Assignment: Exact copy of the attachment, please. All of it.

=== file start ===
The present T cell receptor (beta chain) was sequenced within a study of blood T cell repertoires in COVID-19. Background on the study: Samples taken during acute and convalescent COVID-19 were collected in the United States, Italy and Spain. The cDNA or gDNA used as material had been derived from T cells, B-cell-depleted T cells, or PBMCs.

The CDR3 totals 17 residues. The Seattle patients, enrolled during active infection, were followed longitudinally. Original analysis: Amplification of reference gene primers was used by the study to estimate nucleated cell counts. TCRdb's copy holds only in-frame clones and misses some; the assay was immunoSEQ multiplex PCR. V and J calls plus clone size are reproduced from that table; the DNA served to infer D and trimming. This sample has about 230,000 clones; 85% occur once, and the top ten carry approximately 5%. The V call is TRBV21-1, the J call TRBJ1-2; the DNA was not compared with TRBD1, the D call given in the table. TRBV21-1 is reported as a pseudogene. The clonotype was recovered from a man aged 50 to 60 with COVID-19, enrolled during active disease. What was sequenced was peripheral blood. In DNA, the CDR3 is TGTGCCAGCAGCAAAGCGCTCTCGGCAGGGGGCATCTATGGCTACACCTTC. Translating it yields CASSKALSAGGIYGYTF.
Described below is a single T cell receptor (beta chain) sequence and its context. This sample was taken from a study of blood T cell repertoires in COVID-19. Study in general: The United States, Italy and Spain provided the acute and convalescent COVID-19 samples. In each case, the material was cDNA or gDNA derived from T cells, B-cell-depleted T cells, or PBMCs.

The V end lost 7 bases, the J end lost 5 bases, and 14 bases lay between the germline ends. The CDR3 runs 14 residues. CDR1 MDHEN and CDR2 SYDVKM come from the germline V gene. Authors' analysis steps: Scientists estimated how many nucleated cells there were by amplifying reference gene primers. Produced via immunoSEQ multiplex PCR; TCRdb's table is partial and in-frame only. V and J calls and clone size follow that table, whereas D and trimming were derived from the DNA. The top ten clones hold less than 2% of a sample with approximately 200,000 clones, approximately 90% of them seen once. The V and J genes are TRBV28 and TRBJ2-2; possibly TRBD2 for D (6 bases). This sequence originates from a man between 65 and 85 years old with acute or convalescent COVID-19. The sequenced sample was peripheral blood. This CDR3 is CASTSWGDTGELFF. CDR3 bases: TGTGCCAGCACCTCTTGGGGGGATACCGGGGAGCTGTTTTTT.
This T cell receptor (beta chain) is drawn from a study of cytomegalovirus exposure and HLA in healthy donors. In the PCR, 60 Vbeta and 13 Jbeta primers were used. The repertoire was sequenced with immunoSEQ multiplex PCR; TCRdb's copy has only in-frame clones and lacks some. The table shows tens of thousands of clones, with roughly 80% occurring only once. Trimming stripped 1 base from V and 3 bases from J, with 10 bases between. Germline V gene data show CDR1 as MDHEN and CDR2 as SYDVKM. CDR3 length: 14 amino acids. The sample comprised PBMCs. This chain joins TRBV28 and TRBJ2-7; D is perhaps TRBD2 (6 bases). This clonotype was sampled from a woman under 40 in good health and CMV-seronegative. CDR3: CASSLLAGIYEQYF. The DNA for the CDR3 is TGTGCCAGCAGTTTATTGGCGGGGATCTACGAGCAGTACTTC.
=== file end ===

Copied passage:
The present T cell receptor (beta chain) was sequenced within a study of blood T cell repertoires in COVID-19. Background on the study: Samples taken during acute and convalescent COVID-19 were collected in the United States, Italy and Spain. The cDNA or gDNA used as material had been derived from T cells, B-cell-depleted T cells, or PBMCs.

The CDR3 totals 17 residues. The Seattle patients, enrolled during active infection, were followed longitudinally. Original analysis: Amplification of reference gene primers was used by the study to estimate nucleated cell counts. TCRdb's copy holds only in-frame clones and misses some; the assay was immunoSEQ multiplex PCR. V and J calls plus clone size are reproduced from that table; the DNA served to infer D and trimming. This sample has about 230,000 clones; 85% occur once, and the top ten carry approximately 5%. The V call is TRBV21-1, the J call TRBJ1-2; the DNA was not compared with TRBD1, the D call given in the table. TRBV21-1 is reported as a pseudogene. The clonotype was recovered from a man aged 50 to 60 with COVID-19, enrolled during active disease. What was sequenced was peripheral blood. In DNA, the CDR3 is TGTGCCAGCAGCAAAGCGCTCTCGGCAGGGGGCATCTATGGCTACACCTTC. Translating it yields CASSKALSAGGIYGYTF.
Described below is a single T cell receptor (beta chain) sequence and its context. This sample was taken from a study of blood T cell repertoires in COVID-19. Study in general: The United States, Italy and Spain provided the acute and convalescent COVID-19 samples. In each case, the material was cDNA or gDNA derived from T cells, B-cell-depleted T cells, or PBMCs.

The V end lost 7 bases, the J end lost 5 bases, and 14 bases lay between the germline ends. The CDR3 runs 14 residues. CDR1 MDHEN and CDR2 SYDVKM come from the germline V gene. Authors' analysis steps: Scientists estimated how many nucleated cells there were by amplifying reference gene primers. Produced via immunoSEQ multiplex PCR; TCRdb's table is partial and in-frame only. V and J calls and clone size follow that table, whereas D and trimming were derived from the DNA. The top ten clones hold less than 2% of a sample with approximately 200,000 clones, approximately 90% of them seen once. The V and J genes are TRBV28 and TRBJ2-2; possibly TRBD2 for D (6 bases). This sequence originates from a man between 65 and 85 years old with acute or convalescent COVID-19. The sequenced sample was peripheral blood. This CDR3 is CASTSWGDTGELFF. CDR3 bases: TGTGCCAGCACCTCTTGGGGGGATACCGGGGAGCTGTTTTTT.
This T cell receptor (beta chain) is drawn from a study of cytomegalovirus exposure and HLA in healthy donors. In the PCR, 60 Vbeta and 13 Jbeta primers were used. The repertoire was sequenced with immunoSEQ multiplex PCR; TCRdb's copy has only in-frame clones and lacks some. The table shows tens of thousands of clones, with roughly 80% occurring only once. Trimming stripped 1 base from V and 3 bases from J, with 10 bases between. Germline V gene data show CDR1 as MDHEN and CDR2 as SYDVKM. CDR3 length: 14 amino acids. The sample comprised PBMCs. This chain joins TRBV28 and TRBJ2-7; D is perhaps TRBD2 (6 bases). This clonotype was sampled from a woman under 40 in good health and CMV-seronegative. CDR3: CASSLLAGIYEQYF. The DNA for the CDR3 is TGTGCCAGCAGTTTATTGGCGGGGATCTACGAGCAGTACTTC.